Many have feared US tensions with China are on such an edge on multiple fronts, also through allies in the region, that war could easily erupt based on what in normal times might be seen as a small encounter or incident.
And now, Henry Kissinger has raised his warning levels during the opening session of the Bloomberg New Economy Forum, telling the incoming Biden administration should move quickly to restore lines of communication with China that frayed during the Trump years or risk a crisis that could escalate into military conflict.
When we previously heard from the former US secretary of state on the last couple of occasions, he was warning that a permanent conflict between Washington And Beijing would be unwinnable and lead to “catastrophic outcome"...
“It’s no longer possible to think that one side can dominate the other… it will be worse than the world wars that ruined European civilisation,” said Kissinger.
The 96-year-old noted that there is an important difference between previous times and now: "American endurance then was fortified by an ultimate national purpose. Now, in a divided country, efficient and farsighted government is necessary to overcome obstacles unprecedented in magnitude and global scope,"
"Sustaining the public trust is crucial to social solidarity, to the relation of societies with each other, and to international peace and stability," he said.
This all fits with his new statements today, warning the Biden administration today that:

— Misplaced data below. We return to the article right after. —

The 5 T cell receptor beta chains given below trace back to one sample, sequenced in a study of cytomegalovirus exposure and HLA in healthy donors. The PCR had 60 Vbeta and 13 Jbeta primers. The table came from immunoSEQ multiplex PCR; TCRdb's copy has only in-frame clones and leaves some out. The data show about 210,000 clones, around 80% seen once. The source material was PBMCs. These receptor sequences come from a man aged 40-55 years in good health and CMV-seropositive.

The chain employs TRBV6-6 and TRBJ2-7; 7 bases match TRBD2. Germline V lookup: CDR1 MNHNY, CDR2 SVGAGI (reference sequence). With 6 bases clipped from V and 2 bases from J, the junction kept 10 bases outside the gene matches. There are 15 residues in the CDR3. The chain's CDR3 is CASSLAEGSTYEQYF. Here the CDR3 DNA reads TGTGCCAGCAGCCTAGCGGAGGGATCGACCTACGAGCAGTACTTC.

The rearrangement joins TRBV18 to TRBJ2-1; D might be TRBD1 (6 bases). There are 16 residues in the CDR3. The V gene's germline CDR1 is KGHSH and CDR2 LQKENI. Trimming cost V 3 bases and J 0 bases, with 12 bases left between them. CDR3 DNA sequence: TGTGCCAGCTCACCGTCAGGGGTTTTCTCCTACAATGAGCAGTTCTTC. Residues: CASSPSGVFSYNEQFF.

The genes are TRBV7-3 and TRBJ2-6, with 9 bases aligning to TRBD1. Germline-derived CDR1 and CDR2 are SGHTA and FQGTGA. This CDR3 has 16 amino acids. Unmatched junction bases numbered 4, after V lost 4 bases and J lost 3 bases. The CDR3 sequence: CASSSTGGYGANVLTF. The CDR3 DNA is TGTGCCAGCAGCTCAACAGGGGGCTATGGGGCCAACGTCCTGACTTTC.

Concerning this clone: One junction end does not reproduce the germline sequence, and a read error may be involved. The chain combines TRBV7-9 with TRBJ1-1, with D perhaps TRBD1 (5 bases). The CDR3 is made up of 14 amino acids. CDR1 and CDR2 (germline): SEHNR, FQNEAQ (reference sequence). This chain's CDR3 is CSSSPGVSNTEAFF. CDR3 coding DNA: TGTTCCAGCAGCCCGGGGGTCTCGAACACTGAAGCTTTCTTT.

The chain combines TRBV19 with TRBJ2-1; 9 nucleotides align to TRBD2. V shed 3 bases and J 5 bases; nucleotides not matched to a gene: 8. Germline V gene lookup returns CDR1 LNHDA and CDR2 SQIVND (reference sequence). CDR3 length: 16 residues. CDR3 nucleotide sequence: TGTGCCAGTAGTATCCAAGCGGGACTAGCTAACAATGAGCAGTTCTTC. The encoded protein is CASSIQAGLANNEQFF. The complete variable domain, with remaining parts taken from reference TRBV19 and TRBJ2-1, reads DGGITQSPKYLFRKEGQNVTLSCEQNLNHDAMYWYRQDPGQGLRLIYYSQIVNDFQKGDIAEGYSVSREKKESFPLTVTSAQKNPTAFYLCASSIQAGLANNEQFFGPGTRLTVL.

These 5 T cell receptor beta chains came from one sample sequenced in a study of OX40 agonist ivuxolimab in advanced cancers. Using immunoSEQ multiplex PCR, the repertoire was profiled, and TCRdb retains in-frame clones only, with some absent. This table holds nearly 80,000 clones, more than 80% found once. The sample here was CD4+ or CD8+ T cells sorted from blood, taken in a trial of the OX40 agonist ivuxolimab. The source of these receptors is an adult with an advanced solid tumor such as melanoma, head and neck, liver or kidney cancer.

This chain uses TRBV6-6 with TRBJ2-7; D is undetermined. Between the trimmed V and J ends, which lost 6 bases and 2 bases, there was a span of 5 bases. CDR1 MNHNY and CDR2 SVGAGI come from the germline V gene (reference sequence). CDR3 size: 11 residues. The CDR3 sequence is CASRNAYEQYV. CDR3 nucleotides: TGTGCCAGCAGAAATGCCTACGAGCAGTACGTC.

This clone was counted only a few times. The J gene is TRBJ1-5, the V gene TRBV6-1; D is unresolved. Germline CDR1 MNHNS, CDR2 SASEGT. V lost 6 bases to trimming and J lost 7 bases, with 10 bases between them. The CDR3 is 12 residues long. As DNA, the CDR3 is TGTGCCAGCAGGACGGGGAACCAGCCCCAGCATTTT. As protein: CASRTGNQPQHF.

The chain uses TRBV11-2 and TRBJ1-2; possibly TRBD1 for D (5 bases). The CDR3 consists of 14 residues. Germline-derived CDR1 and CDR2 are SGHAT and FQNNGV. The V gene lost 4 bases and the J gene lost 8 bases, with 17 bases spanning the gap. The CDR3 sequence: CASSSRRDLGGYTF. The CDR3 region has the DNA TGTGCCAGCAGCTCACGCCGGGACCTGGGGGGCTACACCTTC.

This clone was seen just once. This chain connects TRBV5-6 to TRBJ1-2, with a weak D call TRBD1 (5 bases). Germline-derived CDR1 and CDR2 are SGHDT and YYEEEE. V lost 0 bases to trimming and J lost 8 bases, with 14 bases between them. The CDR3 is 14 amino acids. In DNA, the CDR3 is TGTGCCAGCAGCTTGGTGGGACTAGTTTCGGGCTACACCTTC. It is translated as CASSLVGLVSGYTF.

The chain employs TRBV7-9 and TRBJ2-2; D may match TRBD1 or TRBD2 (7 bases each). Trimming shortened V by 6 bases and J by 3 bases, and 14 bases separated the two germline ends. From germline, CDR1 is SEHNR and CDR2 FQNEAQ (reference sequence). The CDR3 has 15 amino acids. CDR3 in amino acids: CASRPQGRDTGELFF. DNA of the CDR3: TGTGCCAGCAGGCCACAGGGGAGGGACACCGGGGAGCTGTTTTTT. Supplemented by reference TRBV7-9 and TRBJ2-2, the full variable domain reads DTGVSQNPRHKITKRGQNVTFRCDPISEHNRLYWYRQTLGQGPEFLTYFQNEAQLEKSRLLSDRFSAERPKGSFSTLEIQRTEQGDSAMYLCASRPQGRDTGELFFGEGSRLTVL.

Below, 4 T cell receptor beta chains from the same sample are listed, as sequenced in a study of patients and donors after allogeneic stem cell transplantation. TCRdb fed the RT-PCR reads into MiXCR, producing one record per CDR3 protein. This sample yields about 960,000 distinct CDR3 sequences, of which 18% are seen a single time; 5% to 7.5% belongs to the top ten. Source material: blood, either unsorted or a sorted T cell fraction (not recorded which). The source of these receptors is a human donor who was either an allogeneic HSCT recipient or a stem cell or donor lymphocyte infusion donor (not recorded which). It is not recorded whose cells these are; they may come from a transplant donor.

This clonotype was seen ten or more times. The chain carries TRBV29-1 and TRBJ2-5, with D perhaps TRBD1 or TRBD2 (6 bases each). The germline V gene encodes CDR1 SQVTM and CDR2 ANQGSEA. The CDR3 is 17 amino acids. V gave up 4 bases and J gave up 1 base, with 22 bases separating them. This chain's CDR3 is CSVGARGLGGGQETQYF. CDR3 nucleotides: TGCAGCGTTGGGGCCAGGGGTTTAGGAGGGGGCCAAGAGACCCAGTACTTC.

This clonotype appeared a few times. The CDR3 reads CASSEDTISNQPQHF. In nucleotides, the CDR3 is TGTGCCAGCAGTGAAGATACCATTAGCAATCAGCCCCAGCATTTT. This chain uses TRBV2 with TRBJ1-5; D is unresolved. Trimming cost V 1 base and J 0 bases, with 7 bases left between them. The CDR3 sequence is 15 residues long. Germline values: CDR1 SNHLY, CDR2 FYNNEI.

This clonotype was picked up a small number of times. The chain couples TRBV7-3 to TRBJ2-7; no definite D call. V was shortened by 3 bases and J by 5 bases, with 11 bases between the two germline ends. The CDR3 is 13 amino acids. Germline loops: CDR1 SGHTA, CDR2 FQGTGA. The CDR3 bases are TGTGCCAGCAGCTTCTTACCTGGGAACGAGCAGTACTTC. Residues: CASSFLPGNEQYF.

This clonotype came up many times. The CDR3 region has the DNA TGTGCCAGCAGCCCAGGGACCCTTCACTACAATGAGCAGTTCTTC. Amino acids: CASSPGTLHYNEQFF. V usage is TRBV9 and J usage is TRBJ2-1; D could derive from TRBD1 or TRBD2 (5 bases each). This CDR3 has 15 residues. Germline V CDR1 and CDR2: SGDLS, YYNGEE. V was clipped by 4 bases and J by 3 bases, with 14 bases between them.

“Unless there is some basis for some cooperative action, the world will slide into a catastrophe comparable to World War I.”
The former US Secretary of State added that despite the two sides reaching a “phase one” trade deal at the start of the year, U.S.-China relations are at their lowest in decades as the virus outbreak that began in Wuhan has become a global killer:
“America and China are now drifting increasingly toward confrontation, and they’re conducting their diplomacy in a confrontational way.”
“The United States and China have never faced countries of a magnitude that is roughly equal with the other,” Kissinger added.
“This is the first experience. And we must avoid its turning into conflict, and hopefully lead to some cooperative endeavors.”
Rather notably however, after Hank Paulson's calls for broad-based renewed talks with China, when reviewing some of Biden’s proposals for addressing China, Kissinger urged caution when asked about the idea of building a coalition of democracies to take on Beijing.
“I think democracies should cooperate wherever their convictions allow it or dictate it,” he added.
“I think a coalition aimed at a particular country is unwise, but a coalition to prevent dangers is necessary where the occasion requires.”